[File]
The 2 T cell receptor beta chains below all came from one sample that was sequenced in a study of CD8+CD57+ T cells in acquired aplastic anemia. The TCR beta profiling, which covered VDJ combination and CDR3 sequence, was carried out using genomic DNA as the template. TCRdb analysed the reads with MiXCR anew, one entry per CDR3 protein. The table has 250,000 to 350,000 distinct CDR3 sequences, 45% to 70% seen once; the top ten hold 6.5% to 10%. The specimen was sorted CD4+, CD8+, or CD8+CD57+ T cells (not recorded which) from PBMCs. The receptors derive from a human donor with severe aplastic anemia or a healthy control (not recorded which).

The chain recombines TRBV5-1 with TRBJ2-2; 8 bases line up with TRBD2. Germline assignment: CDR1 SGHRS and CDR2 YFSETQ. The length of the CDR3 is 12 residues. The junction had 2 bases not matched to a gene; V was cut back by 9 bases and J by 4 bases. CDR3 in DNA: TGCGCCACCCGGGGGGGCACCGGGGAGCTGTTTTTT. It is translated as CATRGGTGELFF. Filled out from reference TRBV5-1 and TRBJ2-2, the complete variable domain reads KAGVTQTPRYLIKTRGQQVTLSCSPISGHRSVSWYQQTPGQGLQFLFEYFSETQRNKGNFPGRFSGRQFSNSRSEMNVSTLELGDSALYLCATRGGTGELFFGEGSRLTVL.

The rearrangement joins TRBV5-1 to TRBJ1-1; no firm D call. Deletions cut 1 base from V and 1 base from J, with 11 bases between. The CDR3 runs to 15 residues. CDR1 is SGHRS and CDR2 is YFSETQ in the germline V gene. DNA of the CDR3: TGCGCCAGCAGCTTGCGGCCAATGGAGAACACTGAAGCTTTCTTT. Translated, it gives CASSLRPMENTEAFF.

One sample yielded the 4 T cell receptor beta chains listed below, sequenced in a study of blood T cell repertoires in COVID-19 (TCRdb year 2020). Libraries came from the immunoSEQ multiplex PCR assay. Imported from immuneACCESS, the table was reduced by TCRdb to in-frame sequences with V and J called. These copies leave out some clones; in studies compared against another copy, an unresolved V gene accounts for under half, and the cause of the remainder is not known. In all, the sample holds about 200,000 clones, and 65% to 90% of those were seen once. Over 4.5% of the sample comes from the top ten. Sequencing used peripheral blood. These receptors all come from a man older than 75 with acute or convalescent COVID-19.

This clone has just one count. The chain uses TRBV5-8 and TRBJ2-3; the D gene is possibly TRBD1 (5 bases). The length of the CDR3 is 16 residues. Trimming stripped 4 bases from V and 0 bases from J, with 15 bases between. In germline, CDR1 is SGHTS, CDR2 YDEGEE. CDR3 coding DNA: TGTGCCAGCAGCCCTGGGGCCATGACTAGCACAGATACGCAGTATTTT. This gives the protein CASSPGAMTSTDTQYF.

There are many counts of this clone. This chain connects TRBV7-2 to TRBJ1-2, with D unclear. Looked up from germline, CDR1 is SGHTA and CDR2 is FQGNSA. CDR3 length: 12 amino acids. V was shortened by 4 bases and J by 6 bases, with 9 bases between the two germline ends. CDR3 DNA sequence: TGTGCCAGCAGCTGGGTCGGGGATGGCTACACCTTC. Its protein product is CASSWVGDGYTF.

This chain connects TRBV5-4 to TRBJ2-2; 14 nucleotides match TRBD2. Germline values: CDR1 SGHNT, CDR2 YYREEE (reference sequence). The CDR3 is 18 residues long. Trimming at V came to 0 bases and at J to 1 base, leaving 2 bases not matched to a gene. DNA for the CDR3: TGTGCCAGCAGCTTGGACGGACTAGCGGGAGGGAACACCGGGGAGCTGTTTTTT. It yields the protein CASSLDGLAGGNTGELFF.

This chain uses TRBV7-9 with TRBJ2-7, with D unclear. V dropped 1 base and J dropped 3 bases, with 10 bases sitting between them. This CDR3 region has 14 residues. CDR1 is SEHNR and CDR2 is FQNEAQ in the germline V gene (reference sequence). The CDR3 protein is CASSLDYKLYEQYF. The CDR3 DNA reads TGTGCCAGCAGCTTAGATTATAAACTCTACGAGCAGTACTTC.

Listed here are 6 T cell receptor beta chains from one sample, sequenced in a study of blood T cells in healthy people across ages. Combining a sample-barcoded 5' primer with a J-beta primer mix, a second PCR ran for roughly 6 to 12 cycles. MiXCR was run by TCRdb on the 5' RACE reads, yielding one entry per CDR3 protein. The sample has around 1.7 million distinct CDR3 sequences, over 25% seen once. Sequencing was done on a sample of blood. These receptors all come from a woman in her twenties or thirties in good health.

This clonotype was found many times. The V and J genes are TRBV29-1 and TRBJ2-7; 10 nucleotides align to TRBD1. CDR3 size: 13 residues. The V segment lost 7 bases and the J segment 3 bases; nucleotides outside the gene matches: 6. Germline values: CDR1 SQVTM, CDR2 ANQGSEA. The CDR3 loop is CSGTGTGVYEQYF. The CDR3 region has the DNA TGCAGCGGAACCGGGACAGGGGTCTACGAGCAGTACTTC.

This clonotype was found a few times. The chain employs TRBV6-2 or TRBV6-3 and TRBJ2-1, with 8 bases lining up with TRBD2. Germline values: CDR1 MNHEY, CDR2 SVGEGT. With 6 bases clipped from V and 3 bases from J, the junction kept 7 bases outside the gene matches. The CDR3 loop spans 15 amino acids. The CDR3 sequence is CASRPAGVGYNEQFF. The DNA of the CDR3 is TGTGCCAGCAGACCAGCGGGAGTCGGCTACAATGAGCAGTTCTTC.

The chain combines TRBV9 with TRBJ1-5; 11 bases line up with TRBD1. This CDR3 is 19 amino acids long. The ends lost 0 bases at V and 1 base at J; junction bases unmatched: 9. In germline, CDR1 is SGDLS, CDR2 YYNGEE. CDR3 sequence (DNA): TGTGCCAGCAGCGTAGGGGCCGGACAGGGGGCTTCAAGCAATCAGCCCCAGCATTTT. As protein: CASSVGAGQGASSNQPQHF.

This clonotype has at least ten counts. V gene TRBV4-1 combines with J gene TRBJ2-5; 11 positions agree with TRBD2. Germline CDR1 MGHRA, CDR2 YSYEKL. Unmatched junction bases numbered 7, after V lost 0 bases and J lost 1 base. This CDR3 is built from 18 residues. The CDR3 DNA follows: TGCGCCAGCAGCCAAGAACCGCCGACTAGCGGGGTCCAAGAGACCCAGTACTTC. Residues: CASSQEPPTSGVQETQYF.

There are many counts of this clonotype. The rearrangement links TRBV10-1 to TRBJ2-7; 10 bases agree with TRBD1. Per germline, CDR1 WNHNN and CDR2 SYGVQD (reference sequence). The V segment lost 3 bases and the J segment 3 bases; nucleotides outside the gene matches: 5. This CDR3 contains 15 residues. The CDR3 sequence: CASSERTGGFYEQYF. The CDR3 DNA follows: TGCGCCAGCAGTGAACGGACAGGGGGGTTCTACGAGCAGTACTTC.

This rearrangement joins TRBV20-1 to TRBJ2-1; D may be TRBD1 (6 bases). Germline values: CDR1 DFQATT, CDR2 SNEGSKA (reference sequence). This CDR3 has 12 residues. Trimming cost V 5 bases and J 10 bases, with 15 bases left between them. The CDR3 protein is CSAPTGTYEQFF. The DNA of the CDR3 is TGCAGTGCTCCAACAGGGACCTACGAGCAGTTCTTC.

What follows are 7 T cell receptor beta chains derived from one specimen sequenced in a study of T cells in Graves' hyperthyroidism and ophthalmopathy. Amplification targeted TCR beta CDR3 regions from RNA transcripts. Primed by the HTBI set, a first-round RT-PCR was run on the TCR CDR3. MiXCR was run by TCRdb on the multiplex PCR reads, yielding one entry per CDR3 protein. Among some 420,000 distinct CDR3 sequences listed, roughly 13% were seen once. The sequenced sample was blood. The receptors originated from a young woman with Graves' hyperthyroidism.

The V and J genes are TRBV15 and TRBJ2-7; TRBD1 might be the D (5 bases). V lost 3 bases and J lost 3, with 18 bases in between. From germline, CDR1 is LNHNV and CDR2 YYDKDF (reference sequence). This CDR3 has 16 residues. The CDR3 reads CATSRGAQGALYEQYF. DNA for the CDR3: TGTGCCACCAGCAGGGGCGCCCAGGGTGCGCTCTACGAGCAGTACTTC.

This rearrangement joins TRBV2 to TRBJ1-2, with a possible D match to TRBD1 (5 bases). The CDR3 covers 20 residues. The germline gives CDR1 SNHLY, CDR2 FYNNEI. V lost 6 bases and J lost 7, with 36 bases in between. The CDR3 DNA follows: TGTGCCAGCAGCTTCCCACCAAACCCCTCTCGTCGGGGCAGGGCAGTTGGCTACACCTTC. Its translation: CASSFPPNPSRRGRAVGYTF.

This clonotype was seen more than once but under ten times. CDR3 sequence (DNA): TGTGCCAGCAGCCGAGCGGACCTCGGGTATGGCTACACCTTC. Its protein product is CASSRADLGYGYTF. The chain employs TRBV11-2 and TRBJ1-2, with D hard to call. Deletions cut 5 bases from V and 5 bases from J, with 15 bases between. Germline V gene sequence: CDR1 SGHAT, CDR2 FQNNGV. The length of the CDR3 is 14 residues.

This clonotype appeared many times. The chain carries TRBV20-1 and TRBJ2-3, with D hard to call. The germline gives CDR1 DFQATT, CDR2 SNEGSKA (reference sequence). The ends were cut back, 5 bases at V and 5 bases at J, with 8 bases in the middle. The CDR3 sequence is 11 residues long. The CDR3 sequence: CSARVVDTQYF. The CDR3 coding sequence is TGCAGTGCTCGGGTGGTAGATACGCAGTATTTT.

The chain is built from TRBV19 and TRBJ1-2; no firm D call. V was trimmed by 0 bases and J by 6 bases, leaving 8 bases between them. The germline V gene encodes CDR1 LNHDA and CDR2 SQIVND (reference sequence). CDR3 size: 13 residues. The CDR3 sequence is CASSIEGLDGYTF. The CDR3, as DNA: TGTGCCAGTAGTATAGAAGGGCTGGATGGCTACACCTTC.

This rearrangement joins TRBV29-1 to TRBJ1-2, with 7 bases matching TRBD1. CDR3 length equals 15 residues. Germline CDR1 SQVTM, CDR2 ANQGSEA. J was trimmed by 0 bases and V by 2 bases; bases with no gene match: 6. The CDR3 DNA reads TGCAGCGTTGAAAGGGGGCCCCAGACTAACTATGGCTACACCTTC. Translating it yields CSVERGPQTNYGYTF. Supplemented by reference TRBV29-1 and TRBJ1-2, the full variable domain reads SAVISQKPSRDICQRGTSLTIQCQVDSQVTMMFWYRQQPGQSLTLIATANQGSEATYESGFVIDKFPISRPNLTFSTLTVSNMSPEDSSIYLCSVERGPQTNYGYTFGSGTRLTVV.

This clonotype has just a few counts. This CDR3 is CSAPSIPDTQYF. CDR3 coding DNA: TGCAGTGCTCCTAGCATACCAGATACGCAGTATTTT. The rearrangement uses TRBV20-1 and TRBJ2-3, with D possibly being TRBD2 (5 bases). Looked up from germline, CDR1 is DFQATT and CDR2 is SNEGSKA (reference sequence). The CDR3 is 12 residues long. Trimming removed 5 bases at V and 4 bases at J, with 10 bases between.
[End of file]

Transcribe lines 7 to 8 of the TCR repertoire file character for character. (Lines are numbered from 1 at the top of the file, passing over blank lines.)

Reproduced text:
This chain connects TRBV5-4 to TRBJ2-2; 14 nucleotides match TRBD2. Germline values: CDR1 SGHNT, CDR2 YYREEE (reference sequence). The CDR3 is 18 residues long. Trimming at V came to 0 bases and at J to 1 base, leaving 2 bases not matched to a gene. DNA for the CDR3: TGTGCCAGCAGCTTGGACGGACTAGCGGGAGGGAACACCGGGGAGCTGTTTTTT. It yields the protein CASSLDGLAGGNTGELFF.

This chain uses TRBV7-9 with TRBJ2-7, with D unclear. V dropped 1 base and J dropped 3 bases, with 10 bases sitting between them. This CDR3 region has 14 residues. CDR1 is SEHNR and CDR2 is FQNEAQ in the germline V gene (reference sequence). The CDR3 protein is CASSLDYKLYEQYF. The CDR3 DNA reads TGTGCCAGCAGCTTAGATTATAAACTCTACGAGCAGTACTTC.